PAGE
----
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House Passes Massachusetts Sports Betting Legislation

Bill That Would Allow Both Online And Retail Sports Betting Passed Through The Lower Chamber By A 156-3 Margin

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Massachusetts took one of the first legislative steps towards legalizing sports betting in the state as the House overwhelmingly passed a bill that would allow it.

According to the State house News Service, the lower branch of the legislature passed H 3977 by a whopping 156-3 margin. The bill would allow both retail and online sports betting for those older than 21 and physically present in the state of Massachusetts.

Reps. Mike Connolly, Russell Holmes and Erika Uyterhoeven were the only three members to cast a vote against the proposal. All three are members of the Democratic Party.

The legislation would put sports betting under the regulatory oversight of the Massachusetts Gaming Commission. It would also grant sports betting licenses to MGM Springfield, Encore Boston Harbord, Plainridge Park Casino, as well as the two simulcasting facilities so that those properties would be allowed to accept wagers.

Any arena that hosts live horse racing would also be given a sports betting license, but Plainridge Park is currently the only property with live horse races.

On the mobile front, the proposal would allow for between one and three online sportsbooks. Mobile operators would have to apply for a license. All licenses, whether given to a brick-and-mortar or an online sportsbook would cost $5 million. Retail sportsbooks would be taxed on 12.5% of total revenue, while online books would take a 15% hit.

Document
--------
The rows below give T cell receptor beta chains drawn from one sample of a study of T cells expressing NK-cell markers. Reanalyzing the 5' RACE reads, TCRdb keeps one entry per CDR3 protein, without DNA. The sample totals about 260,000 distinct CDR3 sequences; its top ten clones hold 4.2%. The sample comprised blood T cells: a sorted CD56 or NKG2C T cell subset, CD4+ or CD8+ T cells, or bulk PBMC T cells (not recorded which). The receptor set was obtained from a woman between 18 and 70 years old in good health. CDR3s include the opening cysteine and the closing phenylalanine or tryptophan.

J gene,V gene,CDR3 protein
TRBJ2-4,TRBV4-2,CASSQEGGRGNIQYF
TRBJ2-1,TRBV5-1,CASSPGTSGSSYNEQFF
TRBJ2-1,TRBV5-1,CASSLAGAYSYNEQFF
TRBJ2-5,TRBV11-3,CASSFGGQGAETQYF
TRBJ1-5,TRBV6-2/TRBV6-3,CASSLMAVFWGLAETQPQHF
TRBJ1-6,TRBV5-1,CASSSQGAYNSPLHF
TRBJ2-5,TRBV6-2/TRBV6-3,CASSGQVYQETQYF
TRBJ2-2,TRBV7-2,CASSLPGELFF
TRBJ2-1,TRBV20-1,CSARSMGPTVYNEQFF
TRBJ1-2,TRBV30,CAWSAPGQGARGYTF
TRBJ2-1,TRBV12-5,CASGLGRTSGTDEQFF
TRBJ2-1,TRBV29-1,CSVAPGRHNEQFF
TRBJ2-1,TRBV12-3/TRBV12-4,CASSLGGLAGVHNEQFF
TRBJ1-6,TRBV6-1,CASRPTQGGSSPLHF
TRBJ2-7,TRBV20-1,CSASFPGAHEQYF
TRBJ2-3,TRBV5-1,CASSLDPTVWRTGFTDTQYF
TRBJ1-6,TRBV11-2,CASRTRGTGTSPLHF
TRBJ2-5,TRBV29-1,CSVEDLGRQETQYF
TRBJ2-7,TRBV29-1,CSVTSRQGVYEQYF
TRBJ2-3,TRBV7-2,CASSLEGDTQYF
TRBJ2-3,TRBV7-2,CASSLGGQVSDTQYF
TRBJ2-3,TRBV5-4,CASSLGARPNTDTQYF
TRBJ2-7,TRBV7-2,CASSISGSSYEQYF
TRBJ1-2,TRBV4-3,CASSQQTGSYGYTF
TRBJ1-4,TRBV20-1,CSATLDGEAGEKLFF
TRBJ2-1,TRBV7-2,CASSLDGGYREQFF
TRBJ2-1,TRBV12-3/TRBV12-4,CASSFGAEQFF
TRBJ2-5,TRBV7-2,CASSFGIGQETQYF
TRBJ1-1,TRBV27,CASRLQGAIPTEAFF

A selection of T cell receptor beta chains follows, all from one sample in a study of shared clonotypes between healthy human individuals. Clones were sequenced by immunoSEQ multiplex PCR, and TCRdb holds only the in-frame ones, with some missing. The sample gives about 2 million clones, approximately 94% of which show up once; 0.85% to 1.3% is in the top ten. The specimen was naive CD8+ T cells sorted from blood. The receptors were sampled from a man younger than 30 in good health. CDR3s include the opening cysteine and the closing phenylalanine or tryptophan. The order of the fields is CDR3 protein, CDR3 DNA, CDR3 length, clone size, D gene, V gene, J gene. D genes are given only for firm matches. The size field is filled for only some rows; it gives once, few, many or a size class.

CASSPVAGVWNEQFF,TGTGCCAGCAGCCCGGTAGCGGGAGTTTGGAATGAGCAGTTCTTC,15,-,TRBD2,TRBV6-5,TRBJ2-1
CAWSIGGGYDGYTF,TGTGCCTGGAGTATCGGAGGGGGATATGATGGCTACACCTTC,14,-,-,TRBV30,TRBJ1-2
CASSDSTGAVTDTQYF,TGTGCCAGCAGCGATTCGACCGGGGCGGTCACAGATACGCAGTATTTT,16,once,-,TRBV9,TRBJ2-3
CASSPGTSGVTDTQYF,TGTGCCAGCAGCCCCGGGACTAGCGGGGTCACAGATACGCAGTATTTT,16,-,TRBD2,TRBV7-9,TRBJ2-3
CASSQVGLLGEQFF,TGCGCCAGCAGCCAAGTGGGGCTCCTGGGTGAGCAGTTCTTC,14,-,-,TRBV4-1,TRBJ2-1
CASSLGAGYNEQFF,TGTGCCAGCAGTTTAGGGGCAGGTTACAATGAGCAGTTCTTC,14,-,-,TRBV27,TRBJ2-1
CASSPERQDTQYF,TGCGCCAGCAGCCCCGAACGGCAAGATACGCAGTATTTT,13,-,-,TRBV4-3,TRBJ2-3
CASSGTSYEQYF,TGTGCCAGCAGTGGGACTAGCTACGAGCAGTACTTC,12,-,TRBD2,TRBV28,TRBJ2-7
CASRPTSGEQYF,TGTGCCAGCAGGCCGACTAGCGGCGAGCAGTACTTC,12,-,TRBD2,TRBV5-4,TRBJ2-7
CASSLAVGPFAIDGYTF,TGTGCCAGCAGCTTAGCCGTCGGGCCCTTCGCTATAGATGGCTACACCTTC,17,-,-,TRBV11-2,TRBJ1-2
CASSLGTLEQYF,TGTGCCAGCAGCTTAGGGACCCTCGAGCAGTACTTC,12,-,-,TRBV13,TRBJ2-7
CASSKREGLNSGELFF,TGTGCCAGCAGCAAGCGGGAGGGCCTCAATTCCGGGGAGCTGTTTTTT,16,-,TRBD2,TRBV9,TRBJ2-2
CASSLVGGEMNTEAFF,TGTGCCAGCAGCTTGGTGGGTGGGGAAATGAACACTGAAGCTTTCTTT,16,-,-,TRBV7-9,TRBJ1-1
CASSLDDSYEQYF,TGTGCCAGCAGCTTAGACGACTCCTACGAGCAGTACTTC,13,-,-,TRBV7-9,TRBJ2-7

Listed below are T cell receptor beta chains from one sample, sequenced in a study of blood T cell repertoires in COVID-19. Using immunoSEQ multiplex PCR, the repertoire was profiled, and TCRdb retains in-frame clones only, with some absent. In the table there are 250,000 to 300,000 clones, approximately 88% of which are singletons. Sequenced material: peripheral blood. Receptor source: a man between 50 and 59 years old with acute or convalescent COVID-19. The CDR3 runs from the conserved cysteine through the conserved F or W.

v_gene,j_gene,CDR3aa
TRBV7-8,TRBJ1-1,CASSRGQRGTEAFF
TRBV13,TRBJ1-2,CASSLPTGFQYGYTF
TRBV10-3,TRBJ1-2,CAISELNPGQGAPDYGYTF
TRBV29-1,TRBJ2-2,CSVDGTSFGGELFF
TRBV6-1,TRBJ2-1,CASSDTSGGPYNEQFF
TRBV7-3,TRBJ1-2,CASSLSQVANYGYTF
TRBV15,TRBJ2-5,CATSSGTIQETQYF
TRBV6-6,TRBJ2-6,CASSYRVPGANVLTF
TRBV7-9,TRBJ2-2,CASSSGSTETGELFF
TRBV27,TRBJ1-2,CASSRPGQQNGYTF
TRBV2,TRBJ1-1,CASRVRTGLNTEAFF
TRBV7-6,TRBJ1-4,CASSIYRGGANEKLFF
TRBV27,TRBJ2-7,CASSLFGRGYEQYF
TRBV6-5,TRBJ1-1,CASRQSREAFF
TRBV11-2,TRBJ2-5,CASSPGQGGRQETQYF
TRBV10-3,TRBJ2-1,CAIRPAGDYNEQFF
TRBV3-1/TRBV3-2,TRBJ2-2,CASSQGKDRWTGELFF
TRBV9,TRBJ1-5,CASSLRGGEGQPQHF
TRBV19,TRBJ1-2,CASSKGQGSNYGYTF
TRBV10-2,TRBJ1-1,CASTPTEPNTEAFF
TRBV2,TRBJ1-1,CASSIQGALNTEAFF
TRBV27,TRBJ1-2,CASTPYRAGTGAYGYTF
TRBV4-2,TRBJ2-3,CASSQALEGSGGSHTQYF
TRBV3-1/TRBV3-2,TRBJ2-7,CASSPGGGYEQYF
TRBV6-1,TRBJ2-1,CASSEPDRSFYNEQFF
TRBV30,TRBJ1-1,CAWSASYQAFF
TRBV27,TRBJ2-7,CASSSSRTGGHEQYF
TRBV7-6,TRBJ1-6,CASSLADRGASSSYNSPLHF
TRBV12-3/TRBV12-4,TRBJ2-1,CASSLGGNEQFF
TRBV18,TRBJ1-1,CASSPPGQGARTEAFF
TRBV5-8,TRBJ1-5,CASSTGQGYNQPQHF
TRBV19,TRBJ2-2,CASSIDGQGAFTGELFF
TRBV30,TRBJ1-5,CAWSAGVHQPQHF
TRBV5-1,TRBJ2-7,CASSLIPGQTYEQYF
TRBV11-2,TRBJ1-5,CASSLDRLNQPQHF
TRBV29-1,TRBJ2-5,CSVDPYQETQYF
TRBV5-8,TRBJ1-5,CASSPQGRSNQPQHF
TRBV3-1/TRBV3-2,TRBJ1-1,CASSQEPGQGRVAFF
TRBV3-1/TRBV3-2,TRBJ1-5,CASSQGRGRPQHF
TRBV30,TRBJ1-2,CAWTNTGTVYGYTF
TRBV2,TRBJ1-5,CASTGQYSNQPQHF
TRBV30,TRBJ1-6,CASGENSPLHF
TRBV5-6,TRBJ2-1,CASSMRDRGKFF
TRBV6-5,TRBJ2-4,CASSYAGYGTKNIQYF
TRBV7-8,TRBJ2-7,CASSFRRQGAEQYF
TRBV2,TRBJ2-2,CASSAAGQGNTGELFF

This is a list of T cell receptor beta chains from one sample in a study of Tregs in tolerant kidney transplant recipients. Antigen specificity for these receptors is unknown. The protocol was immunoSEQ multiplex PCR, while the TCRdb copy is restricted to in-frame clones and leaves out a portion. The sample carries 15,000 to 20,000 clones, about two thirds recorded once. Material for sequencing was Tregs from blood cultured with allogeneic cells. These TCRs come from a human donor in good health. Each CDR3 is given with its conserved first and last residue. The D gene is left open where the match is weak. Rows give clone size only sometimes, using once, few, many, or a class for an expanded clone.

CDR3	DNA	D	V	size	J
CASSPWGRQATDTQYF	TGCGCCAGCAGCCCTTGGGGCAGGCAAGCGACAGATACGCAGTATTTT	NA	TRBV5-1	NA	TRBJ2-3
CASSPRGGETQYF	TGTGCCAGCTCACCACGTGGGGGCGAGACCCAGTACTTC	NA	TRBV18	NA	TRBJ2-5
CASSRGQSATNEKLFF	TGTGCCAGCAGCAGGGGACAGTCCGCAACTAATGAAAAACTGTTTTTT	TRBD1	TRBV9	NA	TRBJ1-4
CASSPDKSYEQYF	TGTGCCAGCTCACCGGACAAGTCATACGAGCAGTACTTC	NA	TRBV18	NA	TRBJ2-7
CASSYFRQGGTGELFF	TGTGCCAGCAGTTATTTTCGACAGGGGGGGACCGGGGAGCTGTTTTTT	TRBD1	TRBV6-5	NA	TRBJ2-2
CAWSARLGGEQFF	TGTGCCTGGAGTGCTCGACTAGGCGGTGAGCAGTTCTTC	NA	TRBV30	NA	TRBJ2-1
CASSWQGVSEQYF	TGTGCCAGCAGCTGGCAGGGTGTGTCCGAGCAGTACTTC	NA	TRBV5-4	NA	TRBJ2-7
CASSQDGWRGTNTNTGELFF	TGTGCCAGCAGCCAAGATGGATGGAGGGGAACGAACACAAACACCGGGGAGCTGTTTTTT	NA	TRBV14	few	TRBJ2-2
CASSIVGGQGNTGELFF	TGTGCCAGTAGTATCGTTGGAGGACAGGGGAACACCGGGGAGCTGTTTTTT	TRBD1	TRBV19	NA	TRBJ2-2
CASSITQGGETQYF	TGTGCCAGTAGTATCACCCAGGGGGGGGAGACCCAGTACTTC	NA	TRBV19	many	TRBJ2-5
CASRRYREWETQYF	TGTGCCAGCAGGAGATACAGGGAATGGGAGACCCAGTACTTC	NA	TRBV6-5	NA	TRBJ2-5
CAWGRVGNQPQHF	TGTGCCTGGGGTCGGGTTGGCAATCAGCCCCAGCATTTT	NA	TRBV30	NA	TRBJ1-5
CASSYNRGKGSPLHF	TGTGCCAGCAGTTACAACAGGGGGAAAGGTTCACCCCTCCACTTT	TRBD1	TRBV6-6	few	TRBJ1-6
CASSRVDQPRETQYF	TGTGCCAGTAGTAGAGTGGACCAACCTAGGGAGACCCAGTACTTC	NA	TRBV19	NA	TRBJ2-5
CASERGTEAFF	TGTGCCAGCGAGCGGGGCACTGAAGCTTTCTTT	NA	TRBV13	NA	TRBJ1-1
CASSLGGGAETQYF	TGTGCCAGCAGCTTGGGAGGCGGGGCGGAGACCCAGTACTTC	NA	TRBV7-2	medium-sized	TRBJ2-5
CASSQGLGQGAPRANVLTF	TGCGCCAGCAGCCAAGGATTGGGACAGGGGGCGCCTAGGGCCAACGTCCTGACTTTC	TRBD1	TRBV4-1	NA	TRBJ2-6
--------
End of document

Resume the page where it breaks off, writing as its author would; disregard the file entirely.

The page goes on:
Rep. Jerald Parisella, who is the chairman of the Committee on Economic Development believes that these regulations would generate about $60 million in new annual tax revenue.

The bill will move to the Senate, where the upper chamber is already working on its own version of sports betting legislation. The Senate bill would have slight regulatory differences, like whether to allow betting on in-state collegiate sports. But both bills would allow for both in-person and online wagering.

Last year, the House passed sports betting legislation as part of an economic development package, but its Senate counterparts declined to do the same.

Shortly after that, however, Gov. Charlie Baker came out in favor of it and said that sports betting would help the state recover from the recession brought on by the COVID-19 restrictions and lockdowns. Baker actually filed his own sports betting proposal, H 70, and has made it clear he will sign whatever makes it to his desk.

With both chambers of the legislature working on proposals, it’s likely the final product would be a compromise of the two bills. If sports betting is legalized by the end of the year, it’s possible that those in Massachusetts could begin wagering in 2022.